Summer supply of fresh vegetables available at community garden

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AMHERST – Growing garden vegetables has never been easier.

“All the hard work is done already,” said Matt Cole, a community outreach gardener. “All you have to do is come out, put the seeds in the ground and let the sun and the plants do their work.”
Volunteers were out tilling the soil and building raised beds on Saturday at the community garden adjacent to E.B. Chandler Junior High School, between Donald Avenue and Willow Street.
When all is done, there will be at least 30 rows and several raised beds available to grow a garden. There are also an abundance of free seeds available.

“Anyone who wants a row will get one row each,” said Cole. “You should be able to grow enough produce that you would eat all summer in one row.”

In past years the garden has grown vegetable as small as radishes and as big as giant pumpkins.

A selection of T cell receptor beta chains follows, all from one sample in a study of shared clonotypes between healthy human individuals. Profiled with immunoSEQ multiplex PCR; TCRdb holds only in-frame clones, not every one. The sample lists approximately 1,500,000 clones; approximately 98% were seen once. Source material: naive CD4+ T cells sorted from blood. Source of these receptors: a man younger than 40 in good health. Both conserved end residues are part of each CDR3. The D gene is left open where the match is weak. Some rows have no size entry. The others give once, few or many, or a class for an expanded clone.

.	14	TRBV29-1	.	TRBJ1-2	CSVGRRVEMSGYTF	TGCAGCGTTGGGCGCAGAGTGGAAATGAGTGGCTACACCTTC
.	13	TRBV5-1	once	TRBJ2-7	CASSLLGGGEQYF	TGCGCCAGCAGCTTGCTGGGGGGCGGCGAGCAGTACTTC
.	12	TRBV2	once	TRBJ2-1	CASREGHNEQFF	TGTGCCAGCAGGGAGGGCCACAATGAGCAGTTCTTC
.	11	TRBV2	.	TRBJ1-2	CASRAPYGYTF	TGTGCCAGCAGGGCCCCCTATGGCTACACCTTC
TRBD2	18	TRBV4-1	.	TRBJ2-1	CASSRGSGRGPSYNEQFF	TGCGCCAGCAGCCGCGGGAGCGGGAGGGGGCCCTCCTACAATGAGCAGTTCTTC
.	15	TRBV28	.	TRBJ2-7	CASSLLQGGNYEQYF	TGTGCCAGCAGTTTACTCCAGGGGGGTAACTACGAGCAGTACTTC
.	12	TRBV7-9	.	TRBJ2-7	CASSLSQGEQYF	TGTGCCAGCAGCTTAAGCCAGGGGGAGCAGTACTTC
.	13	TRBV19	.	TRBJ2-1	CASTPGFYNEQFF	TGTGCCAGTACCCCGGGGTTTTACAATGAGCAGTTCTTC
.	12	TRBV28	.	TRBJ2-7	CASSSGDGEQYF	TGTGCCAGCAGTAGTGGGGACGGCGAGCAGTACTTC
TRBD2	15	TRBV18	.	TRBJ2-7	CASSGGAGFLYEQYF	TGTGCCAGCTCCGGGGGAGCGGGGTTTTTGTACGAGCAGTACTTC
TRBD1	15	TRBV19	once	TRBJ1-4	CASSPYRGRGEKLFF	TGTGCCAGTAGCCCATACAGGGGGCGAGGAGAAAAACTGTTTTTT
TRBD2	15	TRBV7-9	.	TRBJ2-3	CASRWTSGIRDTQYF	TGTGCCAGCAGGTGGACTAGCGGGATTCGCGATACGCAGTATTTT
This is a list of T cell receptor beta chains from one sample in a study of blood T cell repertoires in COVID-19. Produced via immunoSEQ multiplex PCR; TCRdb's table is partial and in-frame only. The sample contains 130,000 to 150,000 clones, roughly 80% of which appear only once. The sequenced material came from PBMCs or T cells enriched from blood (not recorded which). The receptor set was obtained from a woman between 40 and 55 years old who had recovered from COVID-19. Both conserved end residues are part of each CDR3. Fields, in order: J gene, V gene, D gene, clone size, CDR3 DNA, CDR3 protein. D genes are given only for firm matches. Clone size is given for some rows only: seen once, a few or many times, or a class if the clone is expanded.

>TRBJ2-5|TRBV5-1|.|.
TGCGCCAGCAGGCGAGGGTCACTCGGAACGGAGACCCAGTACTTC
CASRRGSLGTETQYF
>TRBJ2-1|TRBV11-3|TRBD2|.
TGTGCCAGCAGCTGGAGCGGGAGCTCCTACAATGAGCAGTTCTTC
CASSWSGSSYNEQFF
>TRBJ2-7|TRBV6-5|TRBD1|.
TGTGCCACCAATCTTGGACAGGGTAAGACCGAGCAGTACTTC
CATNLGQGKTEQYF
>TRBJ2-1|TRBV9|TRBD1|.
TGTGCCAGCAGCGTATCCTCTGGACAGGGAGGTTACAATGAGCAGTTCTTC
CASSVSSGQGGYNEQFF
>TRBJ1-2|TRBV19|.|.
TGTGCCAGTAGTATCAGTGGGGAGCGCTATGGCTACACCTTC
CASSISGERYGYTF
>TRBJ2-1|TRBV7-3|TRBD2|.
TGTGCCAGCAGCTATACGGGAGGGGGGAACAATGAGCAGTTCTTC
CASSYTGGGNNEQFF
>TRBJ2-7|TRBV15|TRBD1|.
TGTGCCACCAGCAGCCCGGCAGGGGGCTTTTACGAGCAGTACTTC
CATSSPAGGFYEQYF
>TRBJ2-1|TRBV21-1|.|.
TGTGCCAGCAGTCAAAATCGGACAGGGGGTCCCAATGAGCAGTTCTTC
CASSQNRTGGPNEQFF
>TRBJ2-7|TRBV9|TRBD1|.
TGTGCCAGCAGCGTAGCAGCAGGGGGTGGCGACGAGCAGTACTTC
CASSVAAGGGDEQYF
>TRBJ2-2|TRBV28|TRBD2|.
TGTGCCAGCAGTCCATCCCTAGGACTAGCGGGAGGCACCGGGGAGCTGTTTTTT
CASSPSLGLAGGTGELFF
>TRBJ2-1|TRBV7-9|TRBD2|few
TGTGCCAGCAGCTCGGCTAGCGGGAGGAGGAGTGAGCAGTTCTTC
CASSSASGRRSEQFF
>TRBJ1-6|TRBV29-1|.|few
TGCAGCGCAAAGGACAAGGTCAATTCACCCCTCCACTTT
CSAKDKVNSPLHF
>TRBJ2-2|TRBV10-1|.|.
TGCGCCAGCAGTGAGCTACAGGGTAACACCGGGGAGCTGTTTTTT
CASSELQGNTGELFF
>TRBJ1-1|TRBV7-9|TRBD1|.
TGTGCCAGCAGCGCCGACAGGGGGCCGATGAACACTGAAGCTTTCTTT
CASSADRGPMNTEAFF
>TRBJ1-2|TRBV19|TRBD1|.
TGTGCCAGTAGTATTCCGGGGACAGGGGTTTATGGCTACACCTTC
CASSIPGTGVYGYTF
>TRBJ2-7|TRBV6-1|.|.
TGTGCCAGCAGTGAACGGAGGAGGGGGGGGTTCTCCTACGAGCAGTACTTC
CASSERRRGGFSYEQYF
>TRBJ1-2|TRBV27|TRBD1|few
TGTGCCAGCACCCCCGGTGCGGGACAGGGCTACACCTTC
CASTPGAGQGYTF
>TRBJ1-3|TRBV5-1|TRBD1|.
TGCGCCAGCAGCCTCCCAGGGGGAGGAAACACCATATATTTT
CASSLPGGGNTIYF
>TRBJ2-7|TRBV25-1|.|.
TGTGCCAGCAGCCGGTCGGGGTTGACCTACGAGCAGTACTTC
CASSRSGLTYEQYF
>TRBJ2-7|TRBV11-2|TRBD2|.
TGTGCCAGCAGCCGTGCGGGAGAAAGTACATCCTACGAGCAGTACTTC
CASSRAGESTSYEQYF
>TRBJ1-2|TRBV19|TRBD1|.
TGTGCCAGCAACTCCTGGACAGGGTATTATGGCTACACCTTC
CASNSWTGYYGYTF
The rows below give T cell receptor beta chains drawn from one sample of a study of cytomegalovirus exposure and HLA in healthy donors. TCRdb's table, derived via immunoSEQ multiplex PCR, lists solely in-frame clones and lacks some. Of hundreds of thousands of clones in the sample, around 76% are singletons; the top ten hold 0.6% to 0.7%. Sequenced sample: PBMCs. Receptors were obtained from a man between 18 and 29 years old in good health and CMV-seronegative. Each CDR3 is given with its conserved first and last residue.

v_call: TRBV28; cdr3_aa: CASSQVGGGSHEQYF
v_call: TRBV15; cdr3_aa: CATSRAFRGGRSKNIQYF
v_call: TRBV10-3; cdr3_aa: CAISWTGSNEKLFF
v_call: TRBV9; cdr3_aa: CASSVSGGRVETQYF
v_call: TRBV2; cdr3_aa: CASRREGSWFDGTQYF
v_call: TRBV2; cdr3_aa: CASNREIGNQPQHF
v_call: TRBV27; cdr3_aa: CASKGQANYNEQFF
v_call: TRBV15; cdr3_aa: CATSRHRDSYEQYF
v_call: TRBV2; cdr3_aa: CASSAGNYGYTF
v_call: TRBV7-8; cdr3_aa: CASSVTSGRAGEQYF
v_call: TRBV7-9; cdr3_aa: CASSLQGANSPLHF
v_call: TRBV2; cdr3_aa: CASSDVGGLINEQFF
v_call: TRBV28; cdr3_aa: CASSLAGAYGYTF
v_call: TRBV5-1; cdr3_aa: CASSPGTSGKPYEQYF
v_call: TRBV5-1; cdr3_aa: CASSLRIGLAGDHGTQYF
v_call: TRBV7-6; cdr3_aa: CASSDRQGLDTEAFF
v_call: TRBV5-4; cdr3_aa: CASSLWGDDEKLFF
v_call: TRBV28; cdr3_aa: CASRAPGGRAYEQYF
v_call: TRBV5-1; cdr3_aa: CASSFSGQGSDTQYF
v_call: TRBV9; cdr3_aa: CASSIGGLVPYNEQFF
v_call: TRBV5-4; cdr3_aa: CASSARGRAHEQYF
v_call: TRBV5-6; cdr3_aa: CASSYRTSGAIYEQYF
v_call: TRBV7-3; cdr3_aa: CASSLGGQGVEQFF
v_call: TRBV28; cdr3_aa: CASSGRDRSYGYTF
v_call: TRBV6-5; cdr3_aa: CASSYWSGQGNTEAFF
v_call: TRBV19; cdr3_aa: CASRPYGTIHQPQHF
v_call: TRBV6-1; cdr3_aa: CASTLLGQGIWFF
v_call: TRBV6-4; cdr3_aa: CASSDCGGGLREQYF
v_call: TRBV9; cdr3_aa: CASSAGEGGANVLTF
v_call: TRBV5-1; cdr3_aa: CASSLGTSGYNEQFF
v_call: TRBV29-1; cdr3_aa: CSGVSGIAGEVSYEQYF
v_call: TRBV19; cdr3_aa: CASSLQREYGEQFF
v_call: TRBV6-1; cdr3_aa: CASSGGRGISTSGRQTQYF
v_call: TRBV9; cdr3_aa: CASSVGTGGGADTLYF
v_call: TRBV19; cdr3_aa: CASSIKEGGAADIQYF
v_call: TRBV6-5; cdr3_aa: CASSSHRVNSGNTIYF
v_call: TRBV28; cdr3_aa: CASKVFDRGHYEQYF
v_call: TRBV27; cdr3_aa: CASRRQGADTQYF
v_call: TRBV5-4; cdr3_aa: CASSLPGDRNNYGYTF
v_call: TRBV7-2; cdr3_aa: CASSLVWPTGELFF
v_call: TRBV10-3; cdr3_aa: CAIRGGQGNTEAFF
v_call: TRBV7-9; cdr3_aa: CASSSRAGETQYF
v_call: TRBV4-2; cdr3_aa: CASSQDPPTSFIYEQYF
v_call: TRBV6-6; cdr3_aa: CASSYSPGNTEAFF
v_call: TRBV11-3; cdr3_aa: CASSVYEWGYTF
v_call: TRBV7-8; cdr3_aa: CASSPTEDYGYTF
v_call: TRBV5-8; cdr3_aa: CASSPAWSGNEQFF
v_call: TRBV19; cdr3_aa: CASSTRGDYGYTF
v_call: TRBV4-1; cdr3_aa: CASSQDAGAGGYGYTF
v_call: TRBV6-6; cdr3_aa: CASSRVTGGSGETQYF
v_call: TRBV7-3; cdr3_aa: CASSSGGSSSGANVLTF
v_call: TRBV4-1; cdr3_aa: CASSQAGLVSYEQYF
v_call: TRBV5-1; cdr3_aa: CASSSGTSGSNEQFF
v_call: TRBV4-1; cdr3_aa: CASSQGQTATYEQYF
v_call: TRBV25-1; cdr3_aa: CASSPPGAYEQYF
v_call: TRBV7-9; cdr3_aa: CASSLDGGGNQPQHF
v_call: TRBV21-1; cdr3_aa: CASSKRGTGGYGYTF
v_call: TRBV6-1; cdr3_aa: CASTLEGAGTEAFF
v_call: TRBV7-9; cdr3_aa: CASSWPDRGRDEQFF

“People can grow peppers, lettuce, potatoes and tomatoes. Anything that can grow in our climate can grow in this soil.” The raised beds will help make it easier to garden.

“If we get young students or if we can get people from a retirement home or other elderly people it’s a lot easier to garden out of a raised bed than a traditional garden row,” said Cole. “We want to have garden space that’s available for every single type of person in the community.”
As the vegetables grow and are ready for harvest there will be workshops to on how to cook and preserve the vegetables.
“The very first workshop will be at the end of June and it will be about how to store radishes. I will try to teach people how to make kimchi radishes which is an Asian way of preserving food,” said Cole. “I picked radishes because it’s not something you do much with traditionally. Previously I’d have about 10 radishes a year, now when I run out of jars of kimchi radishes I’m kind of sad. I hope to pass that enthusiasm along.”
Cole said learning how to grow your own food is an important piece of information everybody should have at their disposal.
“I’m trying to start a farm myself, so it’s something I’ve been interested in for some time. Now that I’m getting an idea about what I’m doing I’d like to pass the knowledge on,” said Cole. “Everybody eats three meals a day, ideally, but few people know how to make the food to make those meals. It’s keeping that knowledge in the public sphere.”
Cole thanked everybody who came out to help on Saturday